Some other common hazards that may affect the community include:
An earthquake is the shaking and vibration at the surface of the Earth caused by underground movement along a fault line plane or by volcanic activity. Most earthquake casualties result from falling objects or debris when shocks damage or demolish buildings and other structures. Electricity and telephone lines, gas, sewer and water mains can also be damaged.
Earthquakes can also cause a tsunami, or a series of waves which can cross an ocean and cause extensive damage to coastal regions. In areas where there are steep slopes, vibrations resulting from earthquakes may cause landslides.
Any part of Australia could experience an earthquake and there is no accepted method to predict earthquakes. Parts of South Australia, including Adelaide and the mid-north are earthquake hazard areas with a high potential for future earthquakes. The Eden-Burnside Fault Zone (composed of several different individual faults) lies at the base of the main scarp of the Adelaide Hills. It begins around One Tree Hill in the northern suburbs and extends as an escarpment of approximately 200 metres high in a slightly curving line for about 30 kilometres before meeting the sea at Marino. This escarpment is known as the "Hills Face Zone".
A flood can be defined as water inundating land that is normally dry. They may result from prolonged or very heavy rainfall, severe thunderstorms, monsoonal (wet season) rains in the tropics, or tropical cyclones. Other, less common causes include dam failure, burst water main or storm surge and tsunami which both involve rapid seawater flooding. Flash floods often result when a storm moves slowly so that a small area receives most of the rain.
People who live near rivers or in low-lying coastal areas live with the greatest threat of floods. Periods of heavy rain, not necessarily in their area, can lead to rises in the water level of rivers to a point where they can no longer hold the volume of water. The Little Para River is known to be affected by rising waters and flooding.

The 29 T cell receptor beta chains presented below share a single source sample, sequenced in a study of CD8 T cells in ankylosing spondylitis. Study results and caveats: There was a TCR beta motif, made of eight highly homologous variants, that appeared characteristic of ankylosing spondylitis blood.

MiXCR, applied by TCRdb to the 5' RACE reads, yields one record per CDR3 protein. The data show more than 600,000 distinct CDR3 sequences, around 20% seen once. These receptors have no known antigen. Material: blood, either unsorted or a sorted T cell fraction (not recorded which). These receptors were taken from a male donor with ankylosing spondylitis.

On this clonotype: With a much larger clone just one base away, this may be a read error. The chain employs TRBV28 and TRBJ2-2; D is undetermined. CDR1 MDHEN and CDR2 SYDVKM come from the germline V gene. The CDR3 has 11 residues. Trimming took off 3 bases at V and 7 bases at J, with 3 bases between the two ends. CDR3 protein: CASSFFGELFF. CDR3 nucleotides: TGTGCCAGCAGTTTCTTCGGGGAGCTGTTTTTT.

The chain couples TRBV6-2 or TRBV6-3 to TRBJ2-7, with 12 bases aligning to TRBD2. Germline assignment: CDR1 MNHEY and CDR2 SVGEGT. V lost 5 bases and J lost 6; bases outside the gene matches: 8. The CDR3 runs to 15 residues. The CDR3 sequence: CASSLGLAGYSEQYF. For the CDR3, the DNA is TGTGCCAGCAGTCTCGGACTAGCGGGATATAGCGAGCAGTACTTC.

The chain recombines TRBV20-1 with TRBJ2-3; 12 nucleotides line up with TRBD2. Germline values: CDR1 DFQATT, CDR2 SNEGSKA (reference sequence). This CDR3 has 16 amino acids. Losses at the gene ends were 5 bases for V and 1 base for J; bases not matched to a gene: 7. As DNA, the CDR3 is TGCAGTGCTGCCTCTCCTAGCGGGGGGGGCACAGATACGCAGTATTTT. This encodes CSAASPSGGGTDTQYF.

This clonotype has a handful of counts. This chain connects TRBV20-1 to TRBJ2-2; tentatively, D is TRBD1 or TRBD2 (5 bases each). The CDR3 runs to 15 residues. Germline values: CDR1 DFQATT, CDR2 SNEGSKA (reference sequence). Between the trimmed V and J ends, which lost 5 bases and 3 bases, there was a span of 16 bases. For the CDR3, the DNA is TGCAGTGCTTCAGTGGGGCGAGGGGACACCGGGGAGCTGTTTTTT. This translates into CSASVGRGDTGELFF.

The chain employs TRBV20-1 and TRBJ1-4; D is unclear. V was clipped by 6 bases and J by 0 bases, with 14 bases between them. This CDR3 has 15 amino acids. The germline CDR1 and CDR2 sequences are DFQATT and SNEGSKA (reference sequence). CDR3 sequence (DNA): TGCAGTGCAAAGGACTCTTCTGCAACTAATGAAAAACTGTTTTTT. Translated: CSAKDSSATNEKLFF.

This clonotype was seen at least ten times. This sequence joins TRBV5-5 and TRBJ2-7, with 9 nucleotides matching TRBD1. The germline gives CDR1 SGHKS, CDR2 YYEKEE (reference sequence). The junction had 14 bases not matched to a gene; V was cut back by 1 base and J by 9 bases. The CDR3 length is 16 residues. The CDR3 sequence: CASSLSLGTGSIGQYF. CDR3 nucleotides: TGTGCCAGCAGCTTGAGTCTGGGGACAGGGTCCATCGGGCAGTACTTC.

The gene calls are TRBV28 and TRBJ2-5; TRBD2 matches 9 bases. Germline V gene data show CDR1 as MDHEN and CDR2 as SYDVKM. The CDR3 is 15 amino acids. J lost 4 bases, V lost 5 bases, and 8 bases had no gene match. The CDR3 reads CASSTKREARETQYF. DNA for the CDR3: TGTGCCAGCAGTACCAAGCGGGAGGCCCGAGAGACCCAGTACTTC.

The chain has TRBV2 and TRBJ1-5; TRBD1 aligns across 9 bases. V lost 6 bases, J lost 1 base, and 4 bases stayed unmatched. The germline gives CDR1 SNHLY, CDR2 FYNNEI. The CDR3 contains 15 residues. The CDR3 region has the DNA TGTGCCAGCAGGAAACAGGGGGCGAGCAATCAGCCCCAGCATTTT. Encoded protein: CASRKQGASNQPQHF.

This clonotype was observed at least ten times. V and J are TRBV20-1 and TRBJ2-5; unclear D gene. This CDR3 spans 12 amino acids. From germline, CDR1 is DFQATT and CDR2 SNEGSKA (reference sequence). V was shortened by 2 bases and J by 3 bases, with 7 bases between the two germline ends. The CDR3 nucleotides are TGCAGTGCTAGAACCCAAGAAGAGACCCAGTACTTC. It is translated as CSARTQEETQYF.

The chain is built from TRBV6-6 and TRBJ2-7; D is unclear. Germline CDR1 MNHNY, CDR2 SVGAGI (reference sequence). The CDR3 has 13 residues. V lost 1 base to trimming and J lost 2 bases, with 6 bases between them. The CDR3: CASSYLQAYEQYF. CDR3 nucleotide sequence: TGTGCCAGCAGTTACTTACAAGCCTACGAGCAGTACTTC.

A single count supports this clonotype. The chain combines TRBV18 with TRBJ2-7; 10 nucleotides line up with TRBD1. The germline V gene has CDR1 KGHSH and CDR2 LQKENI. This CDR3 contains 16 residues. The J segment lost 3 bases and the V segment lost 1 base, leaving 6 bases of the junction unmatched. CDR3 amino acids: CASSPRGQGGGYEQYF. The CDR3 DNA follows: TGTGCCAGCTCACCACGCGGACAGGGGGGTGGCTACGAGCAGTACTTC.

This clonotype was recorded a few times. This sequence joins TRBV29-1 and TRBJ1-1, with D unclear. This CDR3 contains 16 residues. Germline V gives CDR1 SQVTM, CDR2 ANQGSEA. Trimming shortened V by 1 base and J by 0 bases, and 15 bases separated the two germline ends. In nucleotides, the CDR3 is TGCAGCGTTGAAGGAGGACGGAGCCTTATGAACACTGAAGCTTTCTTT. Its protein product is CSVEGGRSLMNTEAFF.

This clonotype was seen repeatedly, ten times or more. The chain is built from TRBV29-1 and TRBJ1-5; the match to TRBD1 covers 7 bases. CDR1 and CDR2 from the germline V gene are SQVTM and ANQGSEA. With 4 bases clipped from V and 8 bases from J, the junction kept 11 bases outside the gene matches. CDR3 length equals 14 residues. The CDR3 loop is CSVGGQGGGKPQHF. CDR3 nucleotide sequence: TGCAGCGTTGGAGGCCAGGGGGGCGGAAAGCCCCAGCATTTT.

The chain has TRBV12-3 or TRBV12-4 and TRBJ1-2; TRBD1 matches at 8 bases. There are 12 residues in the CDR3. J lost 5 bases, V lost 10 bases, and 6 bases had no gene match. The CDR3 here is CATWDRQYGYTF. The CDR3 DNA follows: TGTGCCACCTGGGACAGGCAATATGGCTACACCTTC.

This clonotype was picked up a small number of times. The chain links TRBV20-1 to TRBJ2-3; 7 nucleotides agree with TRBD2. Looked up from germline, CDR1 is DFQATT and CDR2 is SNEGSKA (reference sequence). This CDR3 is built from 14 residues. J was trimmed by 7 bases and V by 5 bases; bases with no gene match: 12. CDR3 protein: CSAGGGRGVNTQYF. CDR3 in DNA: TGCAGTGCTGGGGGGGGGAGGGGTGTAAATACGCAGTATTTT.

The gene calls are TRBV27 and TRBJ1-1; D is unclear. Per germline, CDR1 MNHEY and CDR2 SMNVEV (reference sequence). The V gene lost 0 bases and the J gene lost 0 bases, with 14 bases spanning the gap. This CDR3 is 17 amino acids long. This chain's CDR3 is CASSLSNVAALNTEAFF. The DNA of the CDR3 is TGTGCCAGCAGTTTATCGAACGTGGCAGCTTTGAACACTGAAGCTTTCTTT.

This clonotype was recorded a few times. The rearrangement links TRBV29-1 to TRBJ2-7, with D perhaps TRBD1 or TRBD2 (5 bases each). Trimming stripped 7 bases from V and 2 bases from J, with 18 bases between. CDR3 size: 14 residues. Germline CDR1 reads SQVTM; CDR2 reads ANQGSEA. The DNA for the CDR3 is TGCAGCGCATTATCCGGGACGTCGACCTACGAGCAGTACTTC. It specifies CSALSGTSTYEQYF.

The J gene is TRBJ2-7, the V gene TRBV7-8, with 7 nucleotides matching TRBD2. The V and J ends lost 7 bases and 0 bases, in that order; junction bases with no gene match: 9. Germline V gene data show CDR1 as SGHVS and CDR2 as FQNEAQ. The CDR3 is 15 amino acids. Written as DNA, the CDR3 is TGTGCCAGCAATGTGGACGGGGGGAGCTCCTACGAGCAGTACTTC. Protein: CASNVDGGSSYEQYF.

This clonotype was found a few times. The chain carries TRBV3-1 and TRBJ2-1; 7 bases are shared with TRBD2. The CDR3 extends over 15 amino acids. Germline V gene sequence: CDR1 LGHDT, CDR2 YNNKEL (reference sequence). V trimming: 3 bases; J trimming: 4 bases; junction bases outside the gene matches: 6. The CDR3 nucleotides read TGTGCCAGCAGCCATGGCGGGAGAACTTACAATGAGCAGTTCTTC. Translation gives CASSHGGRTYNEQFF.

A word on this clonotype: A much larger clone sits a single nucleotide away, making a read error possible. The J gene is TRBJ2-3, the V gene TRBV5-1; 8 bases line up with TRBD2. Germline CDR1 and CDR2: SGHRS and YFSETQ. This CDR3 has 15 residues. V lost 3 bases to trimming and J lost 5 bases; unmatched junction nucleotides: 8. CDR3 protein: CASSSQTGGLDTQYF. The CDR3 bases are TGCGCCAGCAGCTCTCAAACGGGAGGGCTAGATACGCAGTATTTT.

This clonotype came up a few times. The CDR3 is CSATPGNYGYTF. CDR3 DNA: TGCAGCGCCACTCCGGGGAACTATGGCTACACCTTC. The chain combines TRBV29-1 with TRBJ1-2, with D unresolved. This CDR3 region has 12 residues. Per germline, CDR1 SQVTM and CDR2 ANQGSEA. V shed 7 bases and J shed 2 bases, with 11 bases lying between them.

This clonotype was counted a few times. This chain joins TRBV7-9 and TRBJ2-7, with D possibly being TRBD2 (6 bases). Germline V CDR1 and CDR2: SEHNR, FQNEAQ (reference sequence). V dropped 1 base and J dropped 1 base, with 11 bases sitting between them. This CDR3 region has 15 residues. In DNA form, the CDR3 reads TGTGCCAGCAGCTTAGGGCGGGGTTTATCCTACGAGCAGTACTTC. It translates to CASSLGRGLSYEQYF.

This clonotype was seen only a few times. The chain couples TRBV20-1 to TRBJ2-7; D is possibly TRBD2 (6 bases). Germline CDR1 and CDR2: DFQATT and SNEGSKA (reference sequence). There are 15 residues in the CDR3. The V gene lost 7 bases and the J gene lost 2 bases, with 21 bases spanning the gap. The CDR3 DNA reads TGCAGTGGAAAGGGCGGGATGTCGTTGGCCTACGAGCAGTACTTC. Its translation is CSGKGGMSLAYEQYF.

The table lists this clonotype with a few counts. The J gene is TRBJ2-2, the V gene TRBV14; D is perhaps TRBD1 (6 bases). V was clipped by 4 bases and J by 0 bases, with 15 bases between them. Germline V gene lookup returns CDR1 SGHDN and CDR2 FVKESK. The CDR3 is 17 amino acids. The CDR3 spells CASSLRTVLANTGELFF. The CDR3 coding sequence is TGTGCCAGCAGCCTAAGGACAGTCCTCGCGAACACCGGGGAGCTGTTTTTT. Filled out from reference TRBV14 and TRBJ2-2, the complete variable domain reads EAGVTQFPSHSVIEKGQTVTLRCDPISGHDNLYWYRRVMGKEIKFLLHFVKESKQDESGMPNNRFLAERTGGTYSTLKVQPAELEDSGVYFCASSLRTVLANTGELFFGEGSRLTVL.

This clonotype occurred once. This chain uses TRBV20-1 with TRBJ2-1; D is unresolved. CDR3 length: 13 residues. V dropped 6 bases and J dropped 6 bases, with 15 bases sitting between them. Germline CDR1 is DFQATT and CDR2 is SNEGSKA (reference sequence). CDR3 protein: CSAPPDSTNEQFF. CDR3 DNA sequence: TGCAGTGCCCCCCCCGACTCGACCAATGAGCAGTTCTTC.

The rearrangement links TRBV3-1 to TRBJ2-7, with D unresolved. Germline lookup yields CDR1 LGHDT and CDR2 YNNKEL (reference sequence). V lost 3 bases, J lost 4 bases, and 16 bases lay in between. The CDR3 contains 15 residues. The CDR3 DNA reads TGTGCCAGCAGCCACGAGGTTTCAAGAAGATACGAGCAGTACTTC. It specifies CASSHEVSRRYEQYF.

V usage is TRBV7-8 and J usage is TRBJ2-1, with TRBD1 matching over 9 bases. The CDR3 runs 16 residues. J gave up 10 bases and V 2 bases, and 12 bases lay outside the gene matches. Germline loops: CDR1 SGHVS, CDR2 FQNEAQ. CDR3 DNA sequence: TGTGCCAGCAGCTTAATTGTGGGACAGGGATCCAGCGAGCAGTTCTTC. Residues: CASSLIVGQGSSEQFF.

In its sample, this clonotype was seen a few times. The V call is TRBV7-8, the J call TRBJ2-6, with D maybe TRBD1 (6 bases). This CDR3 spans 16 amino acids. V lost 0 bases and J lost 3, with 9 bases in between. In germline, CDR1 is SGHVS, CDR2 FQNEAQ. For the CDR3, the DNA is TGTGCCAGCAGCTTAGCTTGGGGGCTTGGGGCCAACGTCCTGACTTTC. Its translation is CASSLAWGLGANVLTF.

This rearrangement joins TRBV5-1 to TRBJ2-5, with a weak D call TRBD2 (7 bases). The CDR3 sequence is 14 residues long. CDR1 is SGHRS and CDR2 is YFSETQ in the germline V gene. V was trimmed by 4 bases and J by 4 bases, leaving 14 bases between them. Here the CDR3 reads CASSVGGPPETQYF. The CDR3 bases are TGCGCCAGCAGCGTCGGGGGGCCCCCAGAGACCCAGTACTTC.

For more information on flooding and how you can be prepared visit the SES website.
A heatwave is an extended period of abnormally and uncomfortable hot and unusually humid weather.
During the 20th century, heatwaves have caused more deaths in Australia than any other natural hazard. Heatwaves can have a detrimental impact on communities. They affect many parts of everyday life such as health and wellbeing, energy and infrastructure, public transport and agriculture. They can also contribute to an increased fire risk.
Who is most at risk?
The heat can affect anyone, but some people run a greater risk of serious harm, such as elderly people, babies and young children, people with serious chronic conditions, people with mobility problems and people who are physically active, like manual workers and sportspeople.
For more information regarding heatwaves and the precautions you can take visit the SES website.
Severe storms (excluding tropical cyclones) can range from isolated thunderstorms that affect only a few square kilometres to intense low-pressure systems that affects thousands of square kilometres.
A severe thunderstorm is defined by the Bureau of Meteorology as one which produces:
Most thunderstorms do not reach the level of intensity needed to produce these dangerous phenomena, but they all produce lightning which can cause death, injury and damage.
(The following information was sourced from the Department of Health and Ageing website)
Influenza (flu) is a potentially life threatening illness. It is a contagious disease of the respiratory tract caused by influenza viruses. Each year, influenza causes serious infection and death around the globe, usually in the winter months (seasonal influenza).
Influenza can lead to complications and for some people: the elderly, people with poor immune systems and people with pre-existing respiratory, cardiac and endocrine disease, influenza can be a significant disease and cause death. It can also cause the death of healthy adults and children.
An influenza pandemic occurs when:
For more information on pandemic influenza visit the Department of Health and Ageing website.